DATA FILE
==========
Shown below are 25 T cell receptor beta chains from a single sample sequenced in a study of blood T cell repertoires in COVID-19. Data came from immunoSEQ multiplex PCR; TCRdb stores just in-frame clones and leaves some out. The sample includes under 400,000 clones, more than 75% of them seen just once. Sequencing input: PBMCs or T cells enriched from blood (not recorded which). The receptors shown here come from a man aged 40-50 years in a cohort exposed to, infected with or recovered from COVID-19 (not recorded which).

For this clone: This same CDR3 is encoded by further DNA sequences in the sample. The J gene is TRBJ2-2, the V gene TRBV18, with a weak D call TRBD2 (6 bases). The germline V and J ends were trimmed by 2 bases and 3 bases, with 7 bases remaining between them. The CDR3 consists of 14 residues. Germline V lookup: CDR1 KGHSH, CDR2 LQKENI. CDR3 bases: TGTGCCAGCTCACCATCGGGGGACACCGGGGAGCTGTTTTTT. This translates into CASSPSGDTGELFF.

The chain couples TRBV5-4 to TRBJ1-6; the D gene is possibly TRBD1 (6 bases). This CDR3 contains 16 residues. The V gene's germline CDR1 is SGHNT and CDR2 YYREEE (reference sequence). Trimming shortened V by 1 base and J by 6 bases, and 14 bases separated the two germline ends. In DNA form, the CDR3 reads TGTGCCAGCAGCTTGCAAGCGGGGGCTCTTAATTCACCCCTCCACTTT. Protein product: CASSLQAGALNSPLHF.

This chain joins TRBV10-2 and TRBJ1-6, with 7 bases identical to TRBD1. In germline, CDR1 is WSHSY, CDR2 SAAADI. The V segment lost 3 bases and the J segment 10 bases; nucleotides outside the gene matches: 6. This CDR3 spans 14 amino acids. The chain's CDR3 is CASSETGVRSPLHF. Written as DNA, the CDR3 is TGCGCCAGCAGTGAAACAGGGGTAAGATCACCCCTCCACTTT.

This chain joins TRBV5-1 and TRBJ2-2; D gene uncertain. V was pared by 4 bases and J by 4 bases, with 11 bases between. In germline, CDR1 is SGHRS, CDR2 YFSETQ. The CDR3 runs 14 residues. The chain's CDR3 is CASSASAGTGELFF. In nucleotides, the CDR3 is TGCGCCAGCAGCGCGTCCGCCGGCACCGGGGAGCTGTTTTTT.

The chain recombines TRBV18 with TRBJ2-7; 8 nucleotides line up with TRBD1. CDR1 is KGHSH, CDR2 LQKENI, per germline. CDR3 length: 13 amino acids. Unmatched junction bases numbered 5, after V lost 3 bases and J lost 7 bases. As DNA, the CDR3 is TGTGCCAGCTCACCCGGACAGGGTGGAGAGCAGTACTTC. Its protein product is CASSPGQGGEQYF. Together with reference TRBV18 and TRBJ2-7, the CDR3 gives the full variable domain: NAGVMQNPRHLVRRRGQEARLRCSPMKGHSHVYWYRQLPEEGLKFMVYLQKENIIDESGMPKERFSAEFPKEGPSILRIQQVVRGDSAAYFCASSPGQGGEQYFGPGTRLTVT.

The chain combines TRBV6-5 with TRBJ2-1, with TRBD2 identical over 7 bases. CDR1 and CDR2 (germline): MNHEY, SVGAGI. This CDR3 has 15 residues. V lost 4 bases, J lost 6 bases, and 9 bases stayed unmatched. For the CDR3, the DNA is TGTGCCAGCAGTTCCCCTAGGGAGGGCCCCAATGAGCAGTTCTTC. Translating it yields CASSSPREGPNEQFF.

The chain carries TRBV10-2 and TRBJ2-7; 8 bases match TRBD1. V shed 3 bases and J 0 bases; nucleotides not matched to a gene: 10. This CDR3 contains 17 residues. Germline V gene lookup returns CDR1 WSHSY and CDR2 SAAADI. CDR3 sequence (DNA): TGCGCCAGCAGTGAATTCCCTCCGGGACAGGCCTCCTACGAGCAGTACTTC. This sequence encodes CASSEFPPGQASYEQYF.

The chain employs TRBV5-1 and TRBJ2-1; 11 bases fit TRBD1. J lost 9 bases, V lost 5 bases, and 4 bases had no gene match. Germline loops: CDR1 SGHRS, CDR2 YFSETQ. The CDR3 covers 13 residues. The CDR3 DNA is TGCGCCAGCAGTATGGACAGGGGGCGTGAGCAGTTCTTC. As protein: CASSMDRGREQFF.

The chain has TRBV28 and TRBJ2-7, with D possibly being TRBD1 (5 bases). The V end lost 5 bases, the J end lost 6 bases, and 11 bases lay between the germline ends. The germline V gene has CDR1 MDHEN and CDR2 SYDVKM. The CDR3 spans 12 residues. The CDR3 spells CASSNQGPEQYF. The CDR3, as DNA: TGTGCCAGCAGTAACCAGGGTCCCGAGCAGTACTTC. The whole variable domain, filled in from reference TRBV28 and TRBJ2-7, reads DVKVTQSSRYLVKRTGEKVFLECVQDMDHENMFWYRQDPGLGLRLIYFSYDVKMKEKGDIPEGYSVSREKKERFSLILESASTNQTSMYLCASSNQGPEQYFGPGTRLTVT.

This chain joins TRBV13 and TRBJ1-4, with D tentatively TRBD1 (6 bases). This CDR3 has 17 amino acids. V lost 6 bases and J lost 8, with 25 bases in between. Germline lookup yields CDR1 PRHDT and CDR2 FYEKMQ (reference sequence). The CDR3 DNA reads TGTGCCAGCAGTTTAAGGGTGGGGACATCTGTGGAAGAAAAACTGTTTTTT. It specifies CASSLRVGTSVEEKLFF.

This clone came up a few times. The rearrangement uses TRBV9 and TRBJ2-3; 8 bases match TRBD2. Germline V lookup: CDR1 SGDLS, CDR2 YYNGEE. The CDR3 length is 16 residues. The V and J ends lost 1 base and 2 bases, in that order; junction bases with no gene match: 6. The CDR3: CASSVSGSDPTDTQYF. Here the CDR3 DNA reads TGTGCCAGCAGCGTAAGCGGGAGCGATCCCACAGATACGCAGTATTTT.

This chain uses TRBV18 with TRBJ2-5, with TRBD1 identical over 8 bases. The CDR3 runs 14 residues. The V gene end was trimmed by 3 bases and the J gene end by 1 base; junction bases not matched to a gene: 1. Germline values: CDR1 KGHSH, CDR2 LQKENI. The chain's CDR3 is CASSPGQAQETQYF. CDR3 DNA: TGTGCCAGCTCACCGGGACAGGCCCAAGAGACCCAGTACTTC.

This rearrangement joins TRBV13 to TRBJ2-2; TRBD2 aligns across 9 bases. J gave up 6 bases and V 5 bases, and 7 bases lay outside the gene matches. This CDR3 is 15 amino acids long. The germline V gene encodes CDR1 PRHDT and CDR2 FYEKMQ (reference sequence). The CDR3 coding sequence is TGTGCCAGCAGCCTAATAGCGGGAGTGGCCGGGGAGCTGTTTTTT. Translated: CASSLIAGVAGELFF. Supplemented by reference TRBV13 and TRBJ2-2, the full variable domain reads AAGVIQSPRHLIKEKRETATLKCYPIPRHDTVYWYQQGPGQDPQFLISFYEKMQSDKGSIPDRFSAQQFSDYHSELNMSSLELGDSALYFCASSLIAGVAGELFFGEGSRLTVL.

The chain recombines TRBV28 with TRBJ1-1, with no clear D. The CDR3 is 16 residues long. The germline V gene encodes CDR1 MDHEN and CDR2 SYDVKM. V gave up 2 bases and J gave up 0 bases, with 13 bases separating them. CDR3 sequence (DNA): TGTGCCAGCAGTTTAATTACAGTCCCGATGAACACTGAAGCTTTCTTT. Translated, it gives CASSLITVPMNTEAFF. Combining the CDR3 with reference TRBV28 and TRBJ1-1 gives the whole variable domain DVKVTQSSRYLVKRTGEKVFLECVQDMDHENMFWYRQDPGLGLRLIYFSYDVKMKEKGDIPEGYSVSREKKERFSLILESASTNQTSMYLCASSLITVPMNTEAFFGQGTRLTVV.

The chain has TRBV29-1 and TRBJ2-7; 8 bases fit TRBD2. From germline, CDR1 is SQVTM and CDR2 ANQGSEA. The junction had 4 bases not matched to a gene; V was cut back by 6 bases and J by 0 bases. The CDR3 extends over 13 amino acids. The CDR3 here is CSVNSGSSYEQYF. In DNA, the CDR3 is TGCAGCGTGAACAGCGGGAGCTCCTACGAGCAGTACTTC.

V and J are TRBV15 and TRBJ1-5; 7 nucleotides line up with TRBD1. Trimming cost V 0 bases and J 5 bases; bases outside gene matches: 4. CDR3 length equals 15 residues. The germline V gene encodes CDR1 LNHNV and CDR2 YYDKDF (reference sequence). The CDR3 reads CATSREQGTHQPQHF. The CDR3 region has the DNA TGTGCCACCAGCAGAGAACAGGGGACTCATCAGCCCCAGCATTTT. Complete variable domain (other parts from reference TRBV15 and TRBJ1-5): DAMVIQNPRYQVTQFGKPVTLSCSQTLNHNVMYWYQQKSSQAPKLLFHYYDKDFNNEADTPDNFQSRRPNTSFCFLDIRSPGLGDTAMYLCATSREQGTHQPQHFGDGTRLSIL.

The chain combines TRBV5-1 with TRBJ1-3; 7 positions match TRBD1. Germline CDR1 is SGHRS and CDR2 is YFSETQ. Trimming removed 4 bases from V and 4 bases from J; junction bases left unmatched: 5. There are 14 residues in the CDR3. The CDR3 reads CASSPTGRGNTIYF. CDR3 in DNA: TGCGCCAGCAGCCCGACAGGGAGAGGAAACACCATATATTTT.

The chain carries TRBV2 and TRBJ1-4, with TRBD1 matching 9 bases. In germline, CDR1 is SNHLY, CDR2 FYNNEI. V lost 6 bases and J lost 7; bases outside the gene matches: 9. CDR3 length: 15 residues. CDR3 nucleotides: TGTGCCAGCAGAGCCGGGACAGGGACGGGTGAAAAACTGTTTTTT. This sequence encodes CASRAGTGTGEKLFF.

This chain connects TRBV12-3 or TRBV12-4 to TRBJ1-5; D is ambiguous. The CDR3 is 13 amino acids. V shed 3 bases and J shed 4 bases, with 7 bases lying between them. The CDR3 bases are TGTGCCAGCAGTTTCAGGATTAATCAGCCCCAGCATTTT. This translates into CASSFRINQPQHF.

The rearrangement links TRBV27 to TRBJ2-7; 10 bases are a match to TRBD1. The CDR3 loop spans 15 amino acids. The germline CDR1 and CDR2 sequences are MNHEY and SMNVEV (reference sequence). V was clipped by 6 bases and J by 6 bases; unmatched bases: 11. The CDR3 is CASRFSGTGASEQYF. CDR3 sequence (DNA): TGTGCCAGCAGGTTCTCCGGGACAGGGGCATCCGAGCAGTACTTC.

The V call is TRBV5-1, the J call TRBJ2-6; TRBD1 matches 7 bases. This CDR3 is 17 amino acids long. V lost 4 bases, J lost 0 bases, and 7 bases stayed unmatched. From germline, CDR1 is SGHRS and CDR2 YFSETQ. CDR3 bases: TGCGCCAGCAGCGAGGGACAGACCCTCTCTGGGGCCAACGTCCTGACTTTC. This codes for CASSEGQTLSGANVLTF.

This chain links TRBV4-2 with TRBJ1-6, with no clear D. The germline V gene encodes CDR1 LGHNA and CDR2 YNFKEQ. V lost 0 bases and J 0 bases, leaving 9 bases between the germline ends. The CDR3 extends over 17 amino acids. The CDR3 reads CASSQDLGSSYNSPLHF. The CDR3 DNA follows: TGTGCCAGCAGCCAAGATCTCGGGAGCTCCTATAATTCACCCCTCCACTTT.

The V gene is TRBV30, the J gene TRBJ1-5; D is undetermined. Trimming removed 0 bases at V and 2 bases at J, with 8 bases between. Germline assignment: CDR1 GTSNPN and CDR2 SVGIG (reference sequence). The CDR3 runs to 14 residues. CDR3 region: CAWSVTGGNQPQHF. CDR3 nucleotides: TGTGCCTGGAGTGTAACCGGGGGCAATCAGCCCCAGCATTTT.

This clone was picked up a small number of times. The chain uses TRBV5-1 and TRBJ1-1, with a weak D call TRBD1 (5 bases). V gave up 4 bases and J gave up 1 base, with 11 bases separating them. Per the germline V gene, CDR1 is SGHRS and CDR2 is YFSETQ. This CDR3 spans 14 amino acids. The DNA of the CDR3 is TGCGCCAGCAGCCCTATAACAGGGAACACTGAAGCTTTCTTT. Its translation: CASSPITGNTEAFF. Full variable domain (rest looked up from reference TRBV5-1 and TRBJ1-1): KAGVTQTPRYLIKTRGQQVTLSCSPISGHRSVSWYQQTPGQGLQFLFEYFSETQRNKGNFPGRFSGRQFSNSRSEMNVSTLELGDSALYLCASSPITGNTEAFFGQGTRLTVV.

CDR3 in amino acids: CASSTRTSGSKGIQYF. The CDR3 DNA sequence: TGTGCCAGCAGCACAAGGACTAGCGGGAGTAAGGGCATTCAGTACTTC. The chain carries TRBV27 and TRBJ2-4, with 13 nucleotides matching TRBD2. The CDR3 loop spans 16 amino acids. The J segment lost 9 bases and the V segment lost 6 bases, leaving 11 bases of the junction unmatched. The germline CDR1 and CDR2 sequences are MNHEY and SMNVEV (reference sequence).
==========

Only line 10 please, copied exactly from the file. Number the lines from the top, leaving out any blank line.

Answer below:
The chain has TRBV28 and TRBJ2-7, with D possibly being TRBD1 (5 bases). The V end lost 5 bases, the J end lost 6 bases, and 11 bases lay between the germline ends. The germline V gene has CDR1 MDHEN and CDR2 SYDVKM. The CDR3 spans 12 residues. The CDR3 spells CASSNQGPEQYF. The CDR3, as DNA: TGTGCCAGCAGTAACCAGGGTCCCGAGCAGTACTTC. The whole variable domain, filled in from reference TRBV28 and TRBJ2-7, reads DVKVTQSSRYLVKRTGEKVFLECVQDMDHENMFWYRQDPGLGLRLIYFSYDVKMKEKGDIPEGYSVSREKKERFSLILESASTNQTSMYLCASSNQGPEQYFGPGTRLTVT.